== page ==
Hamba Kahle Reggie Shelembe

By | August 26th, 2010 | 5 Comments

Reggie Shelembe (1960-2010) -- iqhawe lamaqhawe (Photo by Gemma Mcdonald)

African football has lost a giant. Reggie Shelembe (1960-2010), former player for African Wanderers, Durban Bush Bucks and AmaZulu and coach of Maritzburg City, has passed away from cancer. My heartfelt condolences to his family.

I got to know Reggie at the Izichwe development program where he coached young boys and my daughter. Reggie was a football connoisseur, devoted family man and teacher who came to training despite his illness, always eager to discuss the young players’ progress, the latest Champions League match and, of course, the 2010 World Cup. One hot afternoon, too hot for his weary body, he watched the training session from his parked car. When I went to say hi he smiled broadly and said: ‘man, you’ve got a nice first touch! I could see it all the way from here!’

I only had the privilege of Reggie’s company for a cruelly short time. But I’ll remember fondly our many afternoons spent ‘doing football’. His knowledge, generosity and commitment will continue to inspire us to put people before profits in and out of football.

Thabo Dladla’s thoughts on the passing of his dear friend tell us far more than I ever could. Here they are:

Mhlanga Madondo, one of our most promising young coaches, made a profound statement when the late Reggie Shelembe was critically ill. ‘We cannot afford to lose a man of his experience. Reggie’s death will put uMgungundlovu [Pietermaritzburg] football back more than 20 years. It will be very difficult for local to recover from his passing.” Zakes Gwala, SAFA KZN secretary, also made a telling statement about Shelembe a few years ago. ‘The man spends most of his time training players, whether it’s a cold or very hot day.’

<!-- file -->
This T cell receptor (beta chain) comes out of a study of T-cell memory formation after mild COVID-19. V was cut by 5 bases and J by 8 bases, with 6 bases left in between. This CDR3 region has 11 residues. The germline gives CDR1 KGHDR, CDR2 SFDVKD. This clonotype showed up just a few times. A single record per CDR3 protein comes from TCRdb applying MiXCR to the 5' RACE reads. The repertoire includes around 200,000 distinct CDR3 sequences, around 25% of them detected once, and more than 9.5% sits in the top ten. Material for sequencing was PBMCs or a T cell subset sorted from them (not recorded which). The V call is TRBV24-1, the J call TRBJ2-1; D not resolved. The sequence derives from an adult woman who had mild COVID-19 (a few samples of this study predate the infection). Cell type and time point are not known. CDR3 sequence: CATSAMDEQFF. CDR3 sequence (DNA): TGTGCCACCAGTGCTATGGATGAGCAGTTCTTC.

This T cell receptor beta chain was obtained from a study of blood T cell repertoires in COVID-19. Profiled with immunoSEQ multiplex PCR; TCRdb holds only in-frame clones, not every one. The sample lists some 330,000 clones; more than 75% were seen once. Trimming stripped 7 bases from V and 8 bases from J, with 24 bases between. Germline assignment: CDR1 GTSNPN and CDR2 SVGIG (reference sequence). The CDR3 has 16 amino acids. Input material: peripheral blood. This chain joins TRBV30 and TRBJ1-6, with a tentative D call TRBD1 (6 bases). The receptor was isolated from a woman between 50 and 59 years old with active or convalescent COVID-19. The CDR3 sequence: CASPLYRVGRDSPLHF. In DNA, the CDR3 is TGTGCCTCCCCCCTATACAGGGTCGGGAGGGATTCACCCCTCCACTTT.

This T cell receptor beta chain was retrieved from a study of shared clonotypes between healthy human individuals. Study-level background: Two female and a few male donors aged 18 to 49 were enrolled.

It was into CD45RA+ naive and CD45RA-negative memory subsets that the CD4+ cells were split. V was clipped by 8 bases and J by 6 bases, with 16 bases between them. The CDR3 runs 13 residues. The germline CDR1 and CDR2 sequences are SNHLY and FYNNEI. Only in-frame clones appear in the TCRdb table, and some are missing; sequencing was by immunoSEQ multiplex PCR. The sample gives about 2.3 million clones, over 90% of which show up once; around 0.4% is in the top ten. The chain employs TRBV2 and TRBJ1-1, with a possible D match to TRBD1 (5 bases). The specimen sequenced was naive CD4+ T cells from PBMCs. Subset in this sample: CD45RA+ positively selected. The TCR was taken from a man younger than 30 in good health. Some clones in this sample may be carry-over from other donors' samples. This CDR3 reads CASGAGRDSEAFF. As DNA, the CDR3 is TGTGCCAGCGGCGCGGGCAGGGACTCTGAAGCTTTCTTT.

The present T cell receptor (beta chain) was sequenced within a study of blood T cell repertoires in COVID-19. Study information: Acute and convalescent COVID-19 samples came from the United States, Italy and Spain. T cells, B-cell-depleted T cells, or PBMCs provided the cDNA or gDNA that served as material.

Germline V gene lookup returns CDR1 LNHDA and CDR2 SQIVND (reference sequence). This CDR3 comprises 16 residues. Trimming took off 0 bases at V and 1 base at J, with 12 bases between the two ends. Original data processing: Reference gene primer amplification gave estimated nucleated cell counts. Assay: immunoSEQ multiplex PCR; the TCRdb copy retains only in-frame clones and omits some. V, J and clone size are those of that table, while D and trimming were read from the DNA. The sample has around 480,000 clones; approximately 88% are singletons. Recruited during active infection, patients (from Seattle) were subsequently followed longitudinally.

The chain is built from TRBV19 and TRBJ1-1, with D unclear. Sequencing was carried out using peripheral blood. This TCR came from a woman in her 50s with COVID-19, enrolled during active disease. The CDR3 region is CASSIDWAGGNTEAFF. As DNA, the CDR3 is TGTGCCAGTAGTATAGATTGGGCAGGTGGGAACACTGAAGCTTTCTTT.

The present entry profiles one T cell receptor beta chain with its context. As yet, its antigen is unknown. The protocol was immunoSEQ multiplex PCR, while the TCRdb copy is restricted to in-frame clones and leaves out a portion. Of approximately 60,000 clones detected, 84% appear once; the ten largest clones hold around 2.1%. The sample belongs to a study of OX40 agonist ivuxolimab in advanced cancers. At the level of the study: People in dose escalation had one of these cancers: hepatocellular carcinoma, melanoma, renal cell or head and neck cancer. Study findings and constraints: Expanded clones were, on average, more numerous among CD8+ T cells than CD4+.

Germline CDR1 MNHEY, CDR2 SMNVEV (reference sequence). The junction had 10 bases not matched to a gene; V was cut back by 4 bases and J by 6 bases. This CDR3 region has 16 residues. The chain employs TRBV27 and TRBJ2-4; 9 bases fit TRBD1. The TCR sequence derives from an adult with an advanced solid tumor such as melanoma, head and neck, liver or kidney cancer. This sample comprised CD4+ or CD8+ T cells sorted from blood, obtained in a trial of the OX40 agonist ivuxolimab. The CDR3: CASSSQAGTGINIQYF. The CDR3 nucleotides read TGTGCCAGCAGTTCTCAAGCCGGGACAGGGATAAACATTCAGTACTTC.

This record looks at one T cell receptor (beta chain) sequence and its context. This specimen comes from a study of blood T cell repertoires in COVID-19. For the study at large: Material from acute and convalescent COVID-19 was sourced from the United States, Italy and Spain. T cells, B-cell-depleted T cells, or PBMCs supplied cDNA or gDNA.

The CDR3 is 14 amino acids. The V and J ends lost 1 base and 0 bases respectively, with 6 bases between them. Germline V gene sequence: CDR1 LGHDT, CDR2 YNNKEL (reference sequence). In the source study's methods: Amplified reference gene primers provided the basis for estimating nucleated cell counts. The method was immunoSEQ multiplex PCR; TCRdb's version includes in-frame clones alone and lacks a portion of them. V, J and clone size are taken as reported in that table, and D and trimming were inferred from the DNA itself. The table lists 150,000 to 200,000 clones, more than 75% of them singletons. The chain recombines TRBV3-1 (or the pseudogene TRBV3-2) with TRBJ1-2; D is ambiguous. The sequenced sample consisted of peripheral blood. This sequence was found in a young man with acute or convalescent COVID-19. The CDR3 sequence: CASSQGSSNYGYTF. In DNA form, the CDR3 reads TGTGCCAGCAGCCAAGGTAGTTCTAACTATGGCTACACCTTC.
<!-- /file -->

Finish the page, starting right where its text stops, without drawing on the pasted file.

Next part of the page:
I think it is proper to thank his family to have allowed football to share him. We live in a time where life is more about status and power. There are very few men and women who are prepared to make sacrifices for others. A lot of people coach hoping to get instant fame and fortune. We have few people in this country with the passion to work under difficult conditions.

Shelembe lived for football. He would call me at odd hours to talk about technical-tactical ideas. He was a true student of the game. The last time I visited him, he was watching the recent Women’s U20 World Cup. He was excited about the growth of women’s football. Shelembe was also part of the coaching group that recruited Izichwe Youth Football Programme talent. He worked with Styles Mkhize and Mhlanga Madondo in the infancy stage of the programme. He came to training even when he was sick. He trained juniors in the mornings and seniors in the afternoons.

The death of Shelembe should usher in a new commitment from people. Football needs parents who will take responsibility for the development of children. I would like to appeal to young players to learn from Shelembe’s life. It is important to give back in life. May his family be consoled by the fact that Shelembe lived life to its fullest. He was a brave man who fought hard to the end. May his soul rest in peace. Unzima lo mthwalo!

 

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